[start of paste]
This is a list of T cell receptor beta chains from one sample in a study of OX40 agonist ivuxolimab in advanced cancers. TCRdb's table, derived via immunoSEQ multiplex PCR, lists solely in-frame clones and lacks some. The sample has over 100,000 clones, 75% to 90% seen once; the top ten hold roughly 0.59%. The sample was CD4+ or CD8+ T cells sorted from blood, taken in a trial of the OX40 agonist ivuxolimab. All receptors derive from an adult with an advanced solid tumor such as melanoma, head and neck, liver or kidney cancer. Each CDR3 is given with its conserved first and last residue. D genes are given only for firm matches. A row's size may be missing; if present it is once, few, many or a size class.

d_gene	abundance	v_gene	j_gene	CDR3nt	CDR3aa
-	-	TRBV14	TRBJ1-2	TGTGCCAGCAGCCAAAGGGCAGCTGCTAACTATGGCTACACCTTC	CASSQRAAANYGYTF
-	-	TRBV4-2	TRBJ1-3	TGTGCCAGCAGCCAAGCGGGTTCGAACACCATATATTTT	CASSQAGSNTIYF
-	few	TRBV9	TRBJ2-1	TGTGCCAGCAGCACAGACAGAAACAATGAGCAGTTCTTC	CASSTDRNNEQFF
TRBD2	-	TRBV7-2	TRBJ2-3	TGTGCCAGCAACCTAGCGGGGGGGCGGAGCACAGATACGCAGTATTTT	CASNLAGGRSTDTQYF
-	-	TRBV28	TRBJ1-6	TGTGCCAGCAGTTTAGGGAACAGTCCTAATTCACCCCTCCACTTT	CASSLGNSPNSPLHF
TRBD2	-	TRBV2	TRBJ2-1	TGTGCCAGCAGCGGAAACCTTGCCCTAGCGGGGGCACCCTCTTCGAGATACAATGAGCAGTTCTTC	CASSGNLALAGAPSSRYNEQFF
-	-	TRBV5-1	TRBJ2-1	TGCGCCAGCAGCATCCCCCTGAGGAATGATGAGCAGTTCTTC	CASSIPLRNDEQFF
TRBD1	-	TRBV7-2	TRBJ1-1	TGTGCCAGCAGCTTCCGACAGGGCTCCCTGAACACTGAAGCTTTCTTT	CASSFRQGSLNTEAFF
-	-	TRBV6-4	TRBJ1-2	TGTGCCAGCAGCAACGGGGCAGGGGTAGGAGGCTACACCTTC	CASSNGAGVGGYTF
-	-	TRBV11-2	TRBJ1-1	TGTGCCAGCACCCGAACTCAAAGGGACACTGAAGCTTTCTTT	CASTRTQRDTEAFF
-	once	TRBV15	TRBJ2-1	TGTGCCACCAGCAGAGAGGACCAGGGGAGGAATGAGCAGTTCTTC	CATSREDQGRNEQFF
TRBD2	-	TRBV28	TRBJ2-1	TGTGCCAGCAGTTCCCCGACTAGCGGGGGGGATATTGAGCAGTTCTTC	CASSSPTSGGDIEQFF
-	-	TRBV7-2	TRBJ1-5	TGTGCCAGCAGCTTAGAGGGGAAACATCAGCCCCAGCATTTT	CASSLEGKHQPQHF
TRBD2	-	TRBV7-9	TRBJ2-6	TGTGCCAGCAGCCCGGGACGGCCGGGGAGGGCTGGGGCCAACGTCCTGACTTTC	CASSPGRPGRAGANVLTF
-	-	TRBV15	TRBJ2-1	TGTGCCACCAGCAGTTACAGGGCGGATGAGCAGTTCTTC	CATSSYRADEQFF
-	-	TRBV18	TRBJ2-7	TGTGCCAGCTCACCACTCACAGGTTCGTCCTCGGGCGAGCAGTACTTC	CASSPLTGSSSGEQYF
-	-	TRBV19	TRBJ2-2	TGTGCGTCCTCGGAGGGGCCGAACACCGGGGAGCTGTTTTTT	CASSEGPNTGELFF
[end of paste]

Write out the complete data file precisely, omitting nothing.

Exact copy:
This is a list of T cell receptor beta chains from one sample in a study of OX40 agonist ivuxolimab in advanced cancers. TCRdb's table, derived via immunoSEQ multiplex PCR, lists solely in-frame clones and lacks some. The sample has over 100,000 clones, 75% to 90% seen once; the top ten hold roughly 0.59%. The sample was CD4+ or CD8+ T cells sorted from blood, taken in a trial of the OX40 agonist ivuxolimab. All receptors derive from an adult with an advanced solid tumor such as melanoma, head and neck, liver or kidney cancer. Each CDR3 is given with its conserved first and last residue. D genes are given only for firm matches. A row's size may be missing; if present it is once, few, many or a size class.

d_gene	abundance	v_gene	j_gene	CDR3nt	CDR3aa
-	-	TRBV14	TRBJ1-2	TGTGCCAGCAGCCAAAGGGCAGCTGCTAACTATGGCTACACCTTC	CASSQRAAANYGYTF
-	-	TRBV4-2	TRBJ1-3	TGTGCCAGCAGCCAAGCGGGTTCGAACACCATATATTTT	CASSQAGSNTIYF
-	few	TRBV9	TRBJ2-1	TGTGCCAGCAGCACAGACAGAAACAATGAGCAGTTCTTC	CASSTDRNNEQFF
TRBD2	-	TRBV7-2	TRBJ2-3	TGTGCCAGCAACCTAGCGGGGGGGCGGAGCACAGATACGCAGTATTTT	CASNLAGGRSTDTQYF
-	-	TRBV28	TRBJ1-6	TGTGCCAGCAGTTTAGGGAACAGTCCTAATTCACCCCTCCACTTT	CASSLGNSPNSPLHF
TRBD2	-	TRBV2	TRBJ2-1	TGTGCCAGCAGCGGAAACCTTGCCCTAGCGGGGGCACCCTCTTCGAGATACAATGAGCAGTTCTTC	CASSGNLALAGAPSSRYNEQFF
-	-	TRBV5-1	TRBJ2-1	TGCGCCAGCAGCATCCCCCTGAGGAATGATGAGCAGTTCTTC	CASSIPLRNDEQFF
TRBD1	-	TRBV7-2	TRBJ1-1	TGTGCCAGCAGCTTCCGACAGGGCTCCCTGAACACTGAAGCTTTCTTT	CASSFRQGSLNTEAFF
-	-	TRBV6-4	TRBJ1-2	TGTGCCAGCAGCAACGGGGCAGGGGTAGGAGGCTACACCTTC	CASSNGAGVGGYTF
-	-	TRBV11-2	TRBJ1-1	TGTGCCAGCACCCGAACTCAAAGGGACACTGAAGCTTTCTTT	CASTRTQRDTEAFF
-	once	TRBV15	TRBJ2-1	TGTGCCACCAGCAGAGAGGACCAGGGGAGGAATGAGCAGTTCTTC	CATSREDQGRNEQFF
TRBD2	-	TRBV28	TRBJ2-1	TGTGCCAGCAGTTCCCCGACTAGCGGGGGGGATATTGAGCAGTTCTTC	CASSSPTSGGDIEQFF
-	-	TRBV7-2	TRBJ1-5	TGTGCCAGCAGCTTAGAGGGGAAACATCAGCCCCAGCATTTT	CASSLEGKHQPQHF
TRBD2	-	TRBV7-9	TRBJ2-6	TGTGCCAGCAGCCCGGGACGGCCGGGGAGGGCTGGGGCCAACGTCCTGACTTTC	CASSPGRPGRAGANVLTF
-	-	TRBV15	TRBJ2-1	TGTGCCACCAGCAGTTACAGGGCGGATGAGCAGTTCTTC	CATSSYRADEQFF
-	-	TRBV18	TRBJ2-7	TGTGCCAGCTCACCACTCACAGGTTCGTCCTCGGGCGAGCAGTACTTC	CASSPLTGSSSGEQYF
-	-	TRBV19	TRBJ2-2	TGTGCGTCCTCGGAGGGGCCGAACACCGGGGAGCTGTTTTTT	CASSEGPNTGELFF